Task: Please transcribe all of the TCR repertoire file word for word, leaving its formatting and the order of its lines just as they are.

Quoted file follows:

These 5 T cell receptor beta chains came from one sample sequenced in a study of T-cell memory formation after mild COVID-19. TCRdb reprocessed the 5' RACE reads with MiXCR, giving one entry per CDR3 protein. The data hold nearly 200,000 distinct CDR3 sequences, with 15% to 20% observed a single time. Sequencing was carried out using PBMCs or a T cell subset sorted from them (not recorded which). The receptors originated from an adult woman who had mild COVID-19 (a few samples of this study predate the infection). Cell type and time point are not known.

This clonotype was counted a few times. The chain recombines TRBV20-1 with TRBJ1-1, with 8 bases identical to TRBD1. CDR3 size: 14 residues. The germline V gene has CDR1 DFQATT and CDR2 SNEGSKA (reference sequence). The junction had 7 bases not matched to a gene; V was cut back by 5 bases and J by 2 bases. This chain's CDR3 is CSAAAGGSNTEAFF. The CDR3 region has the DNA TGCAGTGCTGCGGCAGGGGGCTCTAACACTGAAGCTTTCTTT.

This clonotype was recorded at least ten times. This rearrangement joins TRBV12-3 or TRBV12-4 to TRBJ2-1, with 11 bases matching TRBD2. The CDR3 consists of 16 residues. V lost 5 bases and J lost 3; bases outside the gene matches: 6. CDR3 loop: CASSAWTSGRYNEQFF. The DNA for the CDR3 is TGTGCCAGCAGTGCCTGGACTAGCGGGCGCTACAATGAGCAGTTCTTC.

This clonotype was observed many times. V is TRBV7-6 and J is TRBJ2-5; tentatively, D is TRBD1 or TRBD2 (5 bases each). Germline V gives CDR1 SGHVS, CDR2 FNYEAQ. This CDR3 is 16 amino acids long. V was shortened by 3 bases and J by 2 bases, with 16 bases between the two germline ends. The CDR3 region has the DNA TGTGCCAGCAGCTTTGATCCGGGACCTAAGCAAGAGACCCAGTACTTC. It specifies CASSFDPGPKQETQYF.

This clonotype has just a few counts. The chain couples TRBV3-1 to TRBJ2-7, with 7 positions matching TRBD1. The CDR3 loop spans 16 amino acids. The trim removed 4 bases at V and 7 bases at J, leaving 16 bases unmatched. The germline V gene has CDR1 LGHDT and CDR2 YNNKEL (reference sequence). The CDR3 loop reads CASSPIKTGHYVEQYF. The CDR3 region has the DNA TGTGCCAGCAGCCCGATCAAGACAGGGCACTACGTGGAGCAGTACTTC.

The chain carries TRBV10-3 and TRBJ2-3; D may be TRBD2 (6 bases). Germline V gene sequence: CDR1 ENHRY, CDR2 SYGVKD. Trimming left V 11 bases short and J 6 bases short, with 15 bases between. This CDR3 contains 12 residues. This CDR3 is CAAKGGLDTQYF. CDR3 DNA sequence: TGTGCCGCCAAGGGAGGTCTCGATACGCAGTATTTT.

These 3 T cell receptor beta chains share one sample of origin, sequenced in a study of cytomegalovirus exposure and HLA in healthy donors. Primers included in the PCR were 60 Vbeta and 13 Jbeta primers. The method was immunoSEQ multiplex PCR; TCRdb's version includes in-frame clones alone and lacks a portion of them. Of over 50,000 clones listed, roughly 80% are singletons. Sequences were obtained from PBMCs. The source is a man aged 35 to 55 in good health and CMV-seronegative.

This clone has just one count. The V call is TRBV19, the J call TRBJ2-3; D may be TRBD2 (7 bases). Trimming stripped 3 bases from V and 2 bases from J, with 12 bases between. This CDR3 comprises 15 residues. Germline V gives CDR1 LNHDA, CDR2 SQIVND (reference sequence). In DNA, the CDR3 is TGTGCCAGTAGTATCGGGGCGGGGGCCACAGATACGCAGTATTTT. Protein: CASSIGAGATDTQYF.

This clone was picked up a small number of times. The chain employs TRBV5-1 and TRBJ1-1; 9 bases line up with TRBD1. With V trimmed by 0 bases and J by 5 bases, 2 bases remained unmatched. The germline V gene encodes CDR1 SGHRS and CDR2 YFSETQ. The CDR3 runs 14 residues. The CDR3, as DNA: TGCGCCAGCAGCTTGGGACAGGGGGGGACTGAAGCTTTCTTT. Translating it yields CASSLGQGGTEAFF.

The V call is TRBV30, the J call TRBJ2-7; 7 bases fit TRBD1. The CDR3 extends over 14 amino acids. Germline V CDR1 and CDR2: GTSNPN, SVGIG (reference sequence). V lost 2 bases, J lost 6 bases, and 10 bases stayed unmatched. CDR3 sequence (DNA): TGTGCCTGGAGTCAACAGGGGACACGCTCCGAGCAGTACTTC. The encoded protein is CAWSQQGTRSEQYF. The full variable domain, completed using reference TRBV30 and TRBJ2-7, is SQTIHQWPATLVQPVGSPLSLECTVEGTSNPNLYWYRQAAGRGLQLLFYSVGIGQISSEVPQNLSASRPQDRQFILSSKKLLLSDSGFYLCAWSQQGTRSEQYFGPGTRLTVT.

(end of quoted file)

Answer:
These 5 T cell receptor beta chains came from one sample sequenced in a study of T-cell memory formation after mild COVID-19. TCRdb reprocessed the 5' RACE reads with MiXCR, giving one entry per CDR3 protein. The data hold nearly 200,000 distinct CDR3 sequences, with 15% to 20% observed a single time. Sequencing was carried out using PBMCs or a T cell subset sorted from them (not recorded which). The receptors originated from an adult woman who had mild COVID-19 (a few samples of this study predate the infection). Cell type and time point are not known.

This clonotype was counted a few times. The chain recombines TRBV20-1 with TRBJ1-1, with 8 bases identical to TRBD1. CDR3 size: 14 residues. The germline V gene has CDR1 DFQATT and CDR2 SNEGSKA (reference sequence). The junction had 7 bases not matched to a gene; V was cut back by 5 bases and J by 2 bases. This chain's CDR3 is CSAAAGGSNTEAFF. The CDR3 region has the DNA TGCAGTGCTGCGGCAGGGGGCTCTAACACTGAAGCTTTCTTT.

This clonotype was recorded at least ten times. This rearrangement joins TRBV12-3 or TRBV12-4 to TRBJ2-1, with 11 bases matching TRBD2. The CDR3 consists of 16 residues. V lost 5 bases and J lost 3; bases outside the gene matches: 6. CDR3 loop: CASSAWTSGRYNEQFF. The DNA for the CDR3 is TGTGCCAGCAGTGCCTGGACTAGCGGGCGCTACAATGAGCAGTTCTTC.

This clonotype was observed many times. V is TRBV7-6 and J is TRBJ2-5; tentatively, D is TRBD1 or TRBD2 (5 bases each). Germline V gives CDR1 SGHVS, CDR2 FNYEAQ. This CDR3 is 16 amino acids long. V was shortened by 3 bases and J by 2 bases, with 16 bases between the two germline ends. The CDR3 region has the DNA TGTGCCAGCAGCTTTGATCCGGGACCTAAGCAAGAGACCCAGTACTTC. It specifies CASSFDPGPKQETQYF.

This clonotype has just a few counts. The chain couples TRBV3-1 to TRBJ2-7, with 7 positions matching TRBD1. The CDR3 loop spans 16 amino acids. The trim removed 4 bases at V and 7 bases at J, leaving 16 bases unmatched. The germline V gene has CDR1 LGHDT and CDR2 YNNKEL (reference sequence). The CDR3 loop reads CASSPIKTGHYVEQYF. The CDR3 region has the DNA TGTGCCAGCAGCCCGATCAAGACAGGGCACTACGTGGAGCAGTACTTC.

The chain carries TRBV10-3 and TRBJ2-3; D may be TRBD2 (6 bases). Germline V gene sequence: CDR1 ENHRY, CDR2 SYGVKD. Trimming left V 11 bases short and J 6 bases short, with 15 bases between. This CDR3 contains 12 residues. This CDR3 is CAAKGGLDTQYF. CDR3 DNA sequence: TGTGCCGCCAAGGGAGGTCTCGATACGCAGTATTTT.

These 3 T cell receptor beta chains share one sample of origin, sequenced in a study of cytomegalovirus exposure and HLA in healthy donors. Primers included in the PCR were 60 Vbeta and 13 Jbeta primers. The method was immunoSEQ multiplex PCR; TCRdb's version includes in-frame clones alone and lacks a portion of them. Of over 50,000 clones listed, roughly 80% are singletons. Sequences were obtained from PBMCs. The source is a man aged 35 to 55 in good health and CMV-seronegative.

This clone has just one count. The V call is TRBV19, the J call TRBJ2-3; D may be TRBD2 (7 bases). Trimming stripped 3 bases from V and 2 bases from J, with 12 bases between. This CDR3 comprises 15 residues. Germline V gives CDR1 LNHDA, CDR2 SQIVND (reference sequence). In DNA, the CDR3 is TGTGCCAGTAGTATCGGGGCGGGGGCCACAGATACGCAGTATTTT. Protein: CASSIGAGATDTQYF.

This clone was picked up a small number of times. The chain employs TRBV5-1 and TRBJ1-1; 9 bases line up with TRBD1. With V trimmed by 0 bases and J by 5 bases, 2 bases remained unmatched. The germline V gene encodes CDR1 SGHRS and CDR2 YFSETQ. The CDR3 runs 14 residues. The CDR3, as DNA: TGCGCCAGCAGCTTGGGACAGGGGGGGACTGAAGCTTTCTTT. Translating it yields CASSLGQGGTEAFF.

The V call is TRBV30, the J call TRBJ2-7; 7 bases fit TRBD1. The CDR3 extends over 14 amino acids. Germline V CDR1 and CDR2: GTSNPN, SVGIG (reference sequence). V lost 2 bases, J lost 6 bases, and 10 bases stayed unmatched. CDR3 sequence (DNA): TGTGCCTGGAGTCAACAGGGGACACGCTCCGAGCAGTACTTC. The encoded protein is CAWSQQGTRSEQYF. The full variable domain, completed using reference TRBV30 and TRBJ2-7, is SQTIHQWPATLVQPVGSPLSLECTVEGTSNPNLYWYRQAAGRGLQLLFYSVGIGQISSEVPQNLSASRPQDRQFILSSKKLLLSDSGFYLCAWSQQGTRSEQYFGPGTRLTVT.